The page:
July 25, 2007
Humanists across the nation awoke this morning to the sad news that leading humanistic psychologist Albert Ellis had died Tuesday, July 24.
Named by the American Humanist Association as its 1971 Humanist of the Year, Ellis was a leading sexologist, psychologist, psychotherapist, and psychological theorist. His revolutionary views on psychology and sexual liberation, plus his forthright atheism, made him an iconoclastic figure in the 1960s and 70s. In a 1982 survey conducted by the American Psychological Association he was ranked the second most influential psychotherapist of the previous hundred years (with Carl Rogers, the 1964 Humanist of the Year, placing first and Sigmund Freud third).
Considered by many to be the founder of cognitive-behavioral therapies, Ellis pioneered the development of rational emotive behavior therapy (REBT), a “humanistic, action-oriented approach to emotional growth.” He acknowledged that his method takes a page from the philosophy of the ancient Stoics; it regards how people think about adversity as determining, to a large extent, how they cope with adversity. In the 1990s Ellis wrote on this subject in a regular column in the Humanist magazine.
“As a long-time admirer and personal acquaintance of Dr. Ellis, I am greatly saddened by his death,” said Fred Edwords, director of communications for the American Humanist Association. “But as one who shares his philosophy, I accept the inevitability of this moment and take pleasure in the positive impact his work has had and will continue to have on countless lives.”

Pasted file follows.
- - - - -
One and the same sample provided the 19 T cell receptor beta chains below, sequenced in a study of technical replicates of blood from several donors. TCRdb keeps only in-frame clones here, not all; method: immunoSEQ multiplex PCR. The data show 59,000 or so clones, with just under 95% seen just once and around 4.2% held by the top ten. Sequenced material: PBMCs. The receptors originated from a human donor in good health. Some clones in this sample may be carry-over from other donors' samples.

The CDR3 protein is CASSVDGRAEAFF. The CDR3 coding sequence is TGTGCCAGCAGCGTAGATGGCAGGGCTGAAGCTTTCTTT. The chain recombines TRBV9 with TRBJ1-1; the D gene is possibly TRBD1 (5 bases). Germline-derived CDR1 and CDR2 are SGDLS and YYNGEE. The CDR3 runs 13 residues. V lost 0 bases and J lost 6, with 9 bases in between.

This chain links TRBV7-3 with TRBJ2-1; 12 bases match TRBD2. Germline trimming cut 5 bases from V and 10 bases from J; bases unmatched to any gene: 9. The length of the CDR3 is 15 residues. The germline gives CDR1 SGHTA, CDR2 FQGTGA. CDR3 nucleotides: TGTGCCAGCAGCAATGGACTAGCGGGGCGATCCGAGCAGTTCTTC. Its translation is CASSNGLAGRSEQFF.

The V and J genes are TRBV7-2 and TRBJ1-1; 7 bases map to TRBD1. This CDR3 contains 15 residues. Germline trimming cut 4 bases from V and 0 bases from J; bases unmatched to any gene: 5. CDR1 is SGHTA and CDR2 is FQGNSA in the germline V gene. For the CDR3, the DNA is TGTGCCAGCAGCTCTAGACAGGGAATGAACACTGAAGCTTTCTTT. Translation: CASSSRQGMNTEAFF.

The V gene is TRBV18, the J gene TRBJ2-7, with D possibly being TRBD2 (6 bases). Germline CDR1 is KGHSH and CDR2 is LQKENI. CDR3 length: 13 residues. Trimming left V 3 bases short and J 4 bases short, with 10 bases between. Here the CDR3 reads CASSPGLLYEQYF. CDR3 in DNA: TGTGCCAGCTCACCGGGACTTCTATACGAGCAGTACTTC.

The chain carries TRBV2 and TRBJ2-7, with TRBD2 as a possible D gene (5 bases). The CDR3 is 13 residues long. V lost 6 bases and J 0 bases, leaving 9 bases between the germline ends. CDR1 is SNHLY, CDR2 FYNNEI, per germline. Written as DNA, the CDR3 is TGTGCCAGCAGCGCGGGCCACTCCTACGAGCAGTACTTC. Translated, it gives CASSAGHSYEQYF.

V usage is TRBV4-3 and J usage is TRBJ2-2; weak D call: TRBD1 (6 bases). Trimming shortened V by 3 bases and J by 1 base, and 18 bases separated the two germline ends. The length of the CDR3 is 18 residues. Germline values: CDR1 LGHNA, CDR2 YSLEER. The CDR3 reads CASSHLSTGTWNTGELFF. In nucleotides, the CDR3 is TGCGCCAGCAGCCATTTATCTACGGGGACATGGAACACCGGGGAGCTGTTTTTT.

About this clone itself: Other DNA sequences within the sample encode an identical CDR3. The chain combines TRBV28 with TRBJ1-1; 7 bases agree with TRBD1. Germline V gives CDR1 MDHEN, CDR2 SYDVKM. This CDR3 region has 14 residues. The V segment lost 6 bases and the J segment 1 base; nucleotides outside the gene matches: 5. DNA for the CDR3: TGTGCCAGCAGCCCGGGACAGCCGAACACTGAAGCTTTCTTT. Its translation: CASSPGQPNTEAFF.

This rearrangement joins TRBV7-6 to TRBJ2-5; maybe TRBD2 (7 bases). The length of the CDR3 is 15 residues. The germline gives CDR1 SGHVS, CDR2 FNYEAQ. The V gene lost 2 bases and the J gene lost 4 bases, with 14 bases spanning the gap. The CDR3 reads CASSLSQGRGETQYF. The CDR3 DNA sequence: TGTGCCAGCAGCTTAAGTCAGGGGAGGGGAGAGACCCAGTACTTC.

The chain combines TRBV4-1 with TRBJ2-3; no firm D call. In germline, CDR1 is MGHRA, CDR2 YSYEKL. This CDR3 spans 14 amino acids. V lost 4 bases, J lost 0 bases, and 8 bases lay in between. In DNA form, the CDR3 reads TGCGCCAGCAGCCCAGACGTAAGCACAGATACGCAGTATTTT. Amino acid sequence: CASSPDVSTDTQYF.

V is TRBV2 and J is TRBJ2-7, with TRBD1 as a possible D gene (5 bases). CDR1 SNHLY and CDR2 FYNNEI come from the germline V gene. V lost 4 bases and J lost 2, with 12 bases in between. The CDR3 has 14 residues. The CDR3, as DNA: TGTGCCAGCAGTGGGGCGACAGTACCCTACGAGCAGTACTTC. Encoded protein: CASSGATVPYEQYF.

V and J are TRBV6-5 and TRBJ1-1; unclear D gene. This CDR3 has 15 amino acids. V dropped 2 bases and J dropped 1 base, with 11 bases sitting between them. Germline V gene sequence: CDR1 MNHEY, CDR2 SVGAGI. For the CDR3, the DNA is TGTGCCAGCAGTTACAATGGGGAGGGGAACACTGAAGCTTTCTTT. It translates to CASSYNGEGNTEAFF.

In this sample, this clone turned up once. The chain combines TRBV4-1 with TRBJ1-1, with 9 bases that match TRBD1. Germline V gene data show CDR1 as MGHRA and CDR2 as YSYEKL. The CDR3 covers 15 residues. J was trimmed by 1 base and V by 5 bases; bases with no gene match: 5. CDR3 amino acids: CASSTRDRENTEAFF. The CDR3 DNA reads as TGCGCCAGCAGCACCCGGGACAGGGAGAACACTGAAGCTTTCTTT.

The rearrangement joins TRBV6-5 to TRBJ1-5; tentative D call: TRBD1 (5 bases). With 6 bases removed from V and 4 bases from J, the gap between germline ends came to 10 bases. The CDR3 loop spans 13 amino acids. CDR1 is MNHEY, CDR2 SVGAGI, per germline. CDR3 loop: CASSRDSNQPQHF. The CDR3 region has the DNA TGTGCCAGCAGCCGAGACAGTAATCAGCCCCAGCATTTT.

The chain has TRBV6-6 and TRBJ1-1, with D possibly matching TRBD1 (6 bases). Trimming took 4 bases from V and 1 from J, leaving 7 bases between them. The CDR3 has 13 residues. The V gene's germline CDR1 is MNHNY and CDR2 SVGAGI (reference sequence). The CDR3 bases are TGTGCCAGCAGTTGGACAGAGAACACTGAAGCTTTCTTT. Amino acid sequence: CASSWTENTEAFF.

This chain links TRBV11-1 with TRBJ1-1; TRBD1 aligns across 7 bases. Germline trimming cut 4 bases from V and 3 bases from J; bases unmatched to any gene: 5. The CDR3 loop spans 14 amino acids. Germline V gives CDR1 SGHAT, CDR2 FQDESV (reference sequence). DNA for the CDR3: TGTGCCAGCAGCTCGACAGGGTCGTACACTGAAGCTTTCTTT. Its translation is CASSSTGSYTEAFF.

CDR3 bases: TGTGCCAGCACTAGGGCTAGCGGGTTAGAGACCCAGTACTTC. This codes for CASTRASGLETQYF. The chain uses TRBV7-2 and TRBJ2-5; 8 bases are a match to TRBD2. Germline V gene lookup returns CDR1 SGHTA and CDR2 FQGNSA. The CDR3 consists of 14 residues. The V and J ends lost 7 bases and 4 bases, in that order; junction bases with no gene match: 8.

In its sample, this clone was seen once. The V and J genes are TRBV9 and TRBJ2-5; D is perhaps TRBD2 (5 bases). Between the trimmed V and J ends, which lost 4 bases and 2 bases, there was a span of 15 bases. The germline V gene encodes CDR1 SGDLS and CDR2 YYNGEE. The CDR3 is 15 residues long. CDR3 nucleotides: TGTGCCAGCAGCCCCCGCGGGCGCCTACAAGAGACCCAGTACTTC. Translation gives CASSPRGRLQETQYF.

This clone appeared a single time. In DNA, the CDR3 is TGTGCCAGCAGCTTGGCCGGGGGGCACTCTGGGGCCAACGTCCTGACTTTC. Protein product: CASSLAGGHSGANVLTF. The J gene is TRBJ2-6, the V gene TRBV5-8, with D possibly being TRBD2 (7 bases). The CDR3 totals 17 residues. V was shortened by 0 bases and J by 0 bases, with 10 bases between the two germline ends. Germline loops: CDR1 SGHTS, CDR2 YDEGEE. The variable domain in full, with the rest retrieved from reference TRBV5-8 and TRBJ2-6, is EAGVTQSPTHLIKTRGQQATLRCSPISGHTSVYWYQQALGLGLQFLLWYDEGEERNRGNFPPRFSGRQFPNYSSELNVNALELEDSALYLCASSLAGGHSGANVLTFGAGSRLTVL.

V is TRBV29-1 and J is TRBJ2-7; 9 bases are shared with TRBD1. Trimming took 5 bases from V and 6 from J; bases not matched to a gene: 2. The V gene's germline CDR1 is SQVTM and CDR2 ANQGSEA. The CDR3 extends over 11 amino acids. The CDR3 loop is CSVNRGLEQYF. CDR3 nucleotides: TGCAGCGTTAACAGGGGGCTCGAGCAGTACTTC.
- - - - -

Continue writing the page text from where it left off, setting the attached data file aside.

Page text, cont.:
Ellis was born on September 27, 1913, in Pittsburgh, Pennsylvania, to a Reformed Jewish family, which he regarded as the cradle of his atheism, and grew up in New York City. He received his doctorate in psychology from Columbia University in 1947 and began teaching at Rutgers and New York University. In 1959 Ellis established the Albert Ellis Institute (then called the Institute for Rational Living), a non-profit organization whose mission was and remains to promote REBT by training therapists, conducting research, and counseling clients. He personally practiced psychotherapy, marriage and family counseling, and sex therapy for over 60 years and wrote over 600 articles. His 79th book, a textbook on Personality Theory, was completed shortly before his death and will be published posthumously in early 2008.
“The humanist movement has lost an irreplaceable theorist and advocate of humanism,” declared American Humanist Association President Mel Lipman. “He put the humanist philosophy to work in ordinary people’s lives and proved how liberating humanism can be.”
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The American Humanist Association (www.americanhumanist.org) is the oldest and largest Humanist organization in the nation. The AHA is dedicated to ensuring a voice for those with a positive outlook, based on reason and experience, which embraces all of humanity.